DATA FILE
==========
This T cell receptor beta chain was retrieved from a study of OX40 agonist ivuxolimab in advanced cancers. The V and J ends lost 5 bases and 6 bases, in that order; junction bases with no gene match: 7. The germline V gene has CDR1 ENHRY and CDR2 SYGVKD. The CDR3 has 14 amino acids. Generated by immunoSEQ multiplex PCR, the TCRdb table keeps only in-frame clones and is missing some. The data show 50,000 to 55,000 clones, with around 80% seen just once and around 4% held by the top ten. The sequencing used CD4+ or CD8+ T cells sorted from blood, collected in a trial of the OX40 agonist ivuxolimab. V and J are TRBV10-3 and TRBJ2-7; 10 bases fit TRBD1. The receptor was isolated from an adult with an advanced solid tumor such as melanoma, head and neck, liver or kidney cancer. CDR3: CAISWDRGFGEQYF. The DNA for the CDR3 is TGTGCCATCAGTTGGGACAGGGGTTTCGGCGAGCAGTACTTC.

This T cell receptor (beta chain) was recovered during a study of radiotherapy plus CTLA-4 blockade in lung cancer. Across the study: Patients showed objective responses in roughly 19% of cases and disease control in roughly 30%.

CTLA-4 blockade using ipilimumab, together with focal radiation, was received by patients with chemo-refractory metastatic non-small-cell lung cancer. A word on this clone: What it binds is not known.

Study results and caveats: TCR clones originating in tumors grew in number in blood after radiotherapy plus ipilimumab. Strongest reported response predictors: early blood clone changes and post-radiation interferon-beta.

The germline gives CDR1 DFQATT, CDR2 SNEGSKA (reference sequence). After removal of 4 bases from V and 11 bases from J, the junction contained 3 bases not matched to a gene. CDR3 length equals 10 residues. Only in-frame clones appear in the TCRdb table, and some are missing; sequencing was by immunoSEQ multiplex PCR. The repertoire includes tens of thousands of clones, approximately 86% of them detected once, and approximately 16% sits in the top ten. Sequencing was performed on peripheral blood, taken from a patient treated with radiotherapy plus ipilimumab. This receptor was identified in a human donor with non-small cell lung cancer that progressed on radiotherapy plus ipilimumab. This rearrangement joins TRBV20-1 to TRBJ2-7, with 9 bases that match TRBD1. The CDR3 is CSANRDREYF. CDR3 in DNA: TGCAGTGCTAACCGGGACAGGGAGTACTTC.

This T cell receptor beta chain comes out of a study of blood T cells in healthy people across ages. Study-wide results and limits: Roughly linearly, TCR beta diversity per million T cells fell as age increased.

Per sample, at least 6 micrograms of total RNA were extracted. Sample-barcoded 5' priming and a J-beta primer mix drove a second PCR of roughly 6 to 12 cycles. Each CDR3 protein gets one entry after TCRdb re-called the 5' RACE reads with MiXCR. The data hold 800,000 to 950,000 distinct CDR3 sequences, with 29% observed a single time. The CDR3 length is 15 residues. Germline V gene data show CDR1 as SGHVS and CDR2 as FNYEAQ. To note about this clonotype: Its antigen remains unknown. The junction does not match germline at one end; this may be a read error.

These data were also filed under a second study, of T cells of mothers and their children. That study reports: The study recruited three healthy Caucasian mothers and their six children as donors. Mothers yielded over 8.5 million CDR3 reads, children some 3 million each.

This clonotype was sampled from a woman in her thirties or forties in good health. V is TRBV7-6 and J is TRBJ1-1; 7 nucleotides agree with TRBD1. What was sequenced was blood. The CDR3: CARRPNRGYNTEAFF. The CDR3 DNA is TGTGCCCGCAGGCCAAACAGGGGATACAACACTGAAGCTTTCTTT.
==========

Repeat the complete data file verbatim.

This T cell receptor beta chain was retrieved from a study of OX40 agonist ivuxolimab in advanced cancers. The V and J ends lost 5 bases and 6 bases, in that order; junction bases with no gene match: 7. The germline V gene has CDR1 ENHRY and CDR2 SYGVKD. The CDR3 has 14 amino acids. Generated by immunoSEQ multiplex PCR, the TCRdb table keeps only in-frame clones and is missing some. The data show 50,000 to 55,000 clones, with around 80% seen just once and around 4% held by the top ten. The sequencing used CD4+ or CD8+ T cells sorted from blood, collected in a trial of the OX40 agonist ivuxolimab. V and J are TRBV10-3 and TRBJ2-7; 10 bases fit TRBD1. The receptor was isolated from an adult with an advanced solid tumor such as melanoma, head and neck, liver or kidney cancer. CDR3: CAISWDRGFGEQYF. The DNA for the CDR3 is TGTGCCATCAGTTGGGACAGGGGTTTCGGCGAGCAGTACTTC.

This T cell receptor (beta chain) was recovered during a study of radiotherapy plus CTLA-4 blockade in lung cancer. Across the study: Patients showed objective responses in roughly 19% of cases and disease control in roughly 30%.

CTLA-4 blockade using ipilimumab, together with focal radiation, was received by patients with chemo-refractory metastatic non-small-cell lung cancer. A word on this clone: What it binds is not known.

Study results and caveats: TCR clones originating in tumors grew in number in blood after radiotherapy plus ipilimumab. Strongest reported response predictors: early blood clone changes and post-radiation interferon-beta.

The germline gives CDR1 DFQATT, CDR2 SNEGSKA (reference sequence). After removal of 4 bases from V and 11 bases from J, the junction contained 3 bases not matched to a gene. CDR3 length equals 10 residues. Only in-frame clones appear in the TCRdb table, and some are missing; sequencing was by immunoSEQ multiplex PCR. The repertoire includes tens of thousands of clones, approximately 86% of them detected once, and approximately 16% sits in the top ten. Sequencing was performed on peripheral blood, taken from a patient treated with radiotherapy plus ipilimumab. This receptor was identified in a human donor with non-small cell lung cancer that progressed on radiotherapy plus ipilimumab. This rearrangement joins TRBV20-1 to TRBJ2-7, with 9 bases that match TRBD1. The CDR3 is CSANRDREYF. CDR3 in DNA: TGCAGTGCTAACCGGGACAGGGAGTACTTC.

This T cell receptor beta chain comes out of a study of blood T cells in healthy people across ages. Study-wide results and limits: Roughly linearly, TCR beta diversity per million T cells fell as age increased.

Per sample, at least 6 micrograms of total RNA were extracted. Sample-barcoded 5' priming and a J-beta primer mix drove a second PCR of roughly 6 to 12 cycles. Each CDR3 protein gets one entry after TCRdb re-called the 5' RACE reads with MiXCR. The data hold 800,000 to 950,000 distinct CDR3 sequences, with 29% observed a single time. The CDR3 length is 15 residues. Germline V gene data show CDR1 as SGHVS and CDR2 as FNYEAQ. To note about this clonotype: Its antigen remains unknown. The junction does not match germline at one end; this may be a read error.

These data were also filed under a second study, of T cells of mothers and their children. That study reports: The study recruited three healthy Caucasian mothers and their six children as donors. Mothers yielded over 8.5 million CDR3 reads, children some 3 million each.

This clonotype was sampled from a woman in her thirties or forties in good health. V is TRBV7-6 and J is TRBJ1-1; 7 nucleotides agree with TRBD1. What was sequenced was blood. The CDR3: CARRPNRGYNTEAFF. The CDR3 DNA is TGTGCCCGCAGGCCAAACAGGGGATACAACACTGAAGCTTTCTTT.